• The children of teenage mothers are more likely to have lower school achievement and to drop out of high school, have more health problems, be incarcerated at some time during adolescence, give birth as a teenager, and face unemployment as a young adult.

These effects continue for the teen mother and her child even after adjusting for those factors that increased the teenager’s risk for pregnancy, such as growing up in poverty, having parents with low levels of education, growing up in a single-parent family, and having poor performance in school.6

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CDC Priority: Reducing Teen Pregnancy and Promoting Health Equity Among Youth

two caucasian teensTeen pregnancy prevention is one of CDC’s top seven priorities, a “winnable battle” in public health, and of paramount importance to health and quality of life for our youth. CDC supports the implementation of evidence-based teen pregnancy prevention programs that have been shown, in at least one program evaluation, to have a positive effect on preventing teen pregnancies, sexually transmitted infections, or sexual risk behaviors. Evidence-based teen pregnancy prevention programs have been identified by the US Department of Health and Human Services (HHS) TPP Evidence Review, which used a systematic process for reviewing evaluation studies against a rigorous standard. Currently, the Evidence Review covers a variety of diverse programs, including sexuality education programs, youth development programs, abstinence education programs, clinic-based programs, and programs specifically designed for diverse populations and settings.  In addition to evidence-based prevention programs, teens need access to youth-friendly contraceptive and reproductive health services and support from parents and other trusted adults, who can play an important role in helping teens make healthy choices about relationships, sex, and birth control.  Efforts at the community level that address social and economic factors associated with teen pregnancy also play a critical role in addressing racial/ethnic and geographical disparities observed in teen births in the US.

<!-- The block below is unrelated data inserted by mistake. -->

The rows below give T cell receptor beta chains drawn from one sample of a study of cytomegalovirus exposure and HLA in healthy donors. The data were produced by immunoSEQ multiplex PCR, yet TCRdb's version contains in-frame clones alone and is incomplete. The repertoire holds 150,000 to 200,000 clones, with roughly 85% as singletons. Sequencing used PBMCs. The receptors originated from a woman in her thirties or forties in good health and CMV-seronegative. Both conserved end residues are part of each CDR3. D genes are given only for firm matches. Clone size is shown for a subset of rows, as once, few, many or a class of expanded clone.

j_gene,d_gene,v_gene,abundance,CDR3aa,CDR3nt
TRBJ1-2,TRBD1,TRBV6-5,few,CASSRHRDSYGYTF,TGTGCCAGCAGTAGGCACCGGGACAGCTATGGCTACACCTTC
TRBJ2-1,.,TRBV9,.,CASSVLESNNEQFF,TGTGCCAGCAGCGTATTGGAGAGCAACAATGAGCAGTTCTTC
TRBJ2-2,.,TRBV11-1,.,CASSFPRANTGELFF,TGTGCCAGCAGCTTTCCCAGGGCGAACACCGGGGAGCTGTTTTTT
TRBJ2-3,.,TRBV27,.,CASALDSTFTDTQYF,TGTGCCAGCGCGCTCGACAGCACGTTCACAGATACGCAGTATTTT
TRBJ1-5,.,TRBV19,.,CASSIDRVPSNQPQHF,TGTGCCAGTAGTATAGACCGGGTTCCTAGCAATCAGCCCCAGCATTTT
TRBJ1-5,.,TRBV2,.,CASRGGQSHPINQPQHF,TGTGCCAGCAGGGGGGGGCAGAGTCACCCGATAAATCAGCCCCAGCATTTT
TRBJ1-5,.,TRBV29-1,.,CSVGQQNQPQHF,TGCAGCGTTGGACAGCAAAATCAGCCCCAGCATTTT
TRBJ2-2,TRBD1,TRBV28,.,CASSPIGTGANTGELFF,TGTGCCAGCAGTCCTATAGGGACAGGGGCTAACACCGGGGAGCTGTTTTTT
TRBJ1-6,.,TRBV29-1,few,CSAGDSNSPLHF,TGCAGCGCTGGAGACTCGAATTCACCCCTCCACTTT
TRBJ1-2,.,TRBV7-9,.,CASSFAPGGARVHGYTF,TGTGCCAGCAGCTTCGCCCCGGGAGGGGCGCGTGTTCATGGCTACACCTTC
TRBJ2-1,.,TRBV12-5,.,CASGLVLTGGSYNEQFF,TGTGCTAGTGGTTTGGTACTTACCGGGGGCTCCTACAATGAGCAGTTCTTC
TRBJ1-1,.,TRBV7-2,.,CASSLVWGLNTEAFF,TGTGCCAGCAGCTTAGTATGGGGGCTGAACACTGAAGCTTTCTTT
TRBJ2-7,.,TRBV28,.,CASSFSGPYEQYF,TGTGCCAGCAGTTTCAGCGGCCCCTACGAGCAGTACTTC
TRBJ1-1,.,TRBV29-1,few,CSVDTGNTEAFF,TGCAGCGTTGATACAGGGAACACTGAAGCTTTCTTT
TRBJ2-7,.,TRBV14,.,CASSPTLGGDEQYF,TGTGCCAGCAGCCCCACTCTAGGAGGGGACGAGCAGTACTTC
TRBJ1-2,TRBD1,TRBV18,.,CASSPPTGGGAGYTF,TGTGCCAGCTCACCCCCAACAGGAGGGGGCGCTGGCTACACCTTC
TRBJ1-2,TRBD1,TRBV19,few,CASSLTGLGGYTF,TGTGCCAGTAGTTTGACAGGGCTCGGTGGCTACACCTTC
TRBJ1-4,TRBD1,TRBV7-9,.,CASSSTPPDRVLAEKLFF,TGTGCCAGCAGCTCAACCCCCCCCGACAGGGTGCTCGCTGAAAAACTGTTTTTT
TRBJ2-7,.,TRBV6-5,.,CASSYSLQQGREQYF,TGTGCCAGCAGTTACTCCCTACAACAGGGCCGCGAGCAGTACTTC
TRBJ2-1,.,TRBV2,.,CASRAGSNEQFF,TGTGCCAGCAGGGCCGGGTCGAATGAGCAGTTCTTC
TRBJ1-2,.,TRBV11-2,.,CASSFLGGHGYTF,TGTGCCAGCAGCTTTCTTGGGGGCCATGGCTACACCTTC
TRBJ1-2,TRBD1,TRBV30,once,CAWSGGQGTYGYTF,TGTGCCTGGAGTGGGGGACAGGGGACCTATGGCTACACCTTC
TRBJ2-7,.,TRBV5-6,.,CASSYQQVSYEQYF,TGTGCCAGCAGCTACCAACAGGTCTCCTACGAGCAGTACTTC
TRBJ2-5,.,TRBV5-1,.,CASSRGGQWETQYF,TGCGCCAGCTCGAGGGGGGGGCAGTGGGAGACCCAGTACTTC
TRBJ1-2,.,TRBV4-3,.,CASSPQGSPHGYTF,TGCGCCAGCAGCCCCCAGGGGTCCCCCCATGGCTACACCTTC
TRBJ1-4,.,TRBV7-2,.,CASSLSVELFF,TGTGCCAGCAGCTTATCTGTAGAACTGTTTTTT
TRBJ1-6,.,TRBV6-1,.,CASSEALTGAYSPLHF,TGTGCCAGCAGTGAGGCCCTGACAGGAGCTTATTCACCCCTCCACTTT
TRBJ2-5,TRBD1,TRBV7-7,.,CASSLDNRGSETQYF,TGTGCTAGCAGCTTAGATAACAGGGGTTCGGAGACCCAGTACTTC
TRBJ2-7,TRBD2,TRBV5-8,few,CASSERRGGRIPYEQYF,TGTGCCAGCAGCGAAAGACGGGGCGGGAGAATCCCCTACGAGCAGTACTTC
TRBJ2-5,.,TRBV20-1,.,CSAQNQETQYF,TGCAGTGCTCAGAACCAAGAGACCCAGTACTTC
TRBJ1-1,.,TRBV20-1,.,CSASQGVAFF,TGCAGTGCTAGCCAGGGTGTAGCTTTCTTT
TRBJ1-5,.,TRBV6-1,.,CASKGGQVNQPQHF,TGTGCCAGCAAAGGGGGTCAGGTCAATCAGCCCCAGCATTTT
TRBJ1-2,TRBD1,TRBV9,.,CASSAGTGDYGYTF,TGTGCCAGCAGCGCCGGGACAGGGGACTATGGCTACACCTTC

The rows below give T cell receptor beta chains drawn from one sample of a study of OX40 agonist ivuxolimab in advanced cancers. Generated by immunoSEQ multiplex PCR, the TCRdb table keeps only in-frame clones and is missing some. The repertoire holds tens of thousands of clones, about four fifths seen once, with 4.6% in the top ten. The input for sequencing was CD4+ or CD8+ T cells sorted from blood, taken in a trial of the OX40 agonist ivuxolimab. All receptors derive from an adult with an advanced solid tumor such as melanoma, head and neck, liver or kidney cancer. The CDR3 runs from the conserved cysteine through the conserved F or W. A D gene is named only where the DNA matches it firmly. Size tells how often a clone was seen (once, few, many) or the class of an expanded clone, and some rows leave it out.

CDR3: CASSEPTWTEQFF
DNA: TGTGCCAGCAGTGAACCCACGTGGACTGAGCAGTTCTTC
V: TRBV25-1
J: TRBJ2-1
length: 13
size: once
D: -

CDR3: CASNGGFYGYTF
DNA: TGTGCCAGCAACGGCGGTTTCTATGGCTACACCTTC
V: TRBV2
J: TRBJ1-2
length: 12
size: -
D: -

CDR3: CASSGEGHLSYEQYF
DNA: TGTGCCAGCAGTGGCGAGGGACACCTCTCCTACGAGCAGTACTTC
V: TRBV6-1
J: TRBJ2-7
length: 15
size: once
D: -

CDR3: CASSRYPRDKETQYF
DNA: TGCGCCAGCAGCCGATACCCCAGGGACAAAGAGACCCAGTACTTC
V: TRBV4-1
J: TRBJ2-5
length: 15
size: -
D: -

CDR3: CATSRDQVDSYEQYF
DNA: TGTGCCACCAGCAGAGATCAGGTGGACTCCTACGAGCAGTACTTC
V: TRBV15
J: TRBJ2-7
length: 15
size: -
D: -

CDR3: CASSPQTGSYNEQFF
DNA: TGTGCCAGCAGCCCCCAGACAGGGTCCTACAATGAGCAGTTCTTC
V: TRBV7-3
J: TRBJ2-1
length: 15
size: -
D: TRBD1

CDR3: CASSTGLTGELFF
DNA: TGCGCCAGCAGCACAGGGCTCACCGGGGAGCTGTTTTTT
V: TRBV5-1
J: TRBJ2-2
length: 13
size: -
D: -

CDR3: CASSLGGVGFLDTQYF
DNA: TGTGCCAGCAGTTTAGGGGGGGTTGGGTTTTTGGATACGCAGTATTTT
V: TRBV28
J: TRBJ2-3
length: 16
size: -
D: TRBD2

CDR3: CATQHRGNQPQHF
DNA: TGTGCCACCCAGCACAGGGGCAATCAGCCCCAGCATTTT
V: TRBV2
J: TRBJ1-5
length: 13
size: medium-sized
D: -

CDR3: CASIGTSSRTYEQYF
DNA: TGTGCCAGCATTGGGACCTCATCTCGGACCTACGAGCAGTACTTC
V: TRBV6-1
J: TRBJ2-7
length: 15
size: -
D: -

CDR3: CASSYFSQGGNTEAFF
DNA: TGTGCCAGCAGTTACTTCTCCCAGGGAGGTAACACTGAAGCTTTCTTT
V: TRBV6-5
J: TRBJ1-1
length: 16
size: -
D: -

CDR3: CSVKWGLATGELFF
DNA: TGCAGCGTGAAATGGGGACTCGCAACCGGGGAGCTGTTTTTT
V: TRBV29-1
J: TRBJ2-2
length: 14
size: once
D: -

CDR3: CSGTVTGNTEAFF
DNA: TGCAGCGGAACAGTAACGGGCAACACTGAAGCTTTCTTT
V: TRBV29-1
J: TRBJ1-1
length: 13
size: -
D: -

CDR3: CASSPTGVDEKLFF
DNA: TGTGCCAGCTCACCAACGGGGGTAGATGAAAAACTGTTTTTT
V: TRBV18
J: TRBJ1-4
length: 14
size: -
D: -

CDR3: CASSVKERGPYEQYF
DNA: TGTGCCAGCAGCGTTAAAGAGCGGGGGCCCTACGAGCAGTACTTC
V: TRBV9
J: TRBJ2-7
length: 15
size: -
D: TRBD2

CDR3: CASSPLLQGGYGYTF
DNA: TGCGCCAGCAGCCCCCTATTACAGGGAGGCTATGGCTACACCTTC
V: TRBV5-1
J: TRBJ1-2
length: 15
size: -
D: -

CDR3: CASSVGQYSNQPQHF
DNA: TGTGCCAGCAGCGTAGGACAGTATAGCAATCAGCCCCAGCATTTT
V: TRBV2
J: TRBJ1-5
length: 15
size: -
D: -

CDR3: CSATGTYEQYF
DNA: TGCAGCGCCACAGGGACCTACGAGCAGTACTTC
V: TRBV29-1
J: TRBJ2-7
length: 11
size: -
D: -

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  1. Hamilton BE, Martin JA, Osterman MJK, et al. Births: final data for 2014. Natl Vital Stat Rep 2015; 64(12):1-64.
  2. Santelli J, Lindberg L, Finer L, Singh S. Explaining recent declines in adolescent pregnancy in the United States: the contribution of abstinence and improved contraceptive use. Am J Public Health. 2007;97(1):150-6.
  3. Sedgh G, Finer LB, Bankole A, Eilers MA, Singh S. Adolescent pregnancy, birth, and abortion rates across countries: levels and recent trends. J Adolesc Health. 2015;56(2):223-30.
  4. National Campaign to Prevent Teen and Unplanned Pregnancy, Counting It Up: The Public Costs of Teen Childbearing 2013. Accessed March 31, 2016.
  5. Perper K, Peterson K, Manlove J. Diploma Attainment Among Teen Mothers. Child Trends, Fact Sheet Publication #2010-01: Washington, DC: Child Trends; 2010.
  6. Hoffman SD. Kids Having Kids: Economic Costs and Social Consequences of Teen Pregnancy. Washington, DC: The Urban Institute Press; 2008.
  7. Penman-Aguilar A, Carter M, Snead MC, Kourtis AP. Socioeconomic disadvantage as a social determinant of teen childbearing in the U.S. Public Health Rep. 2013;128(suppl 1):5-22.
  8. Boonstra HD. Teen pregnancy among women in foster care: a primer. Guttmacher Policy Review. 2011; 14(2).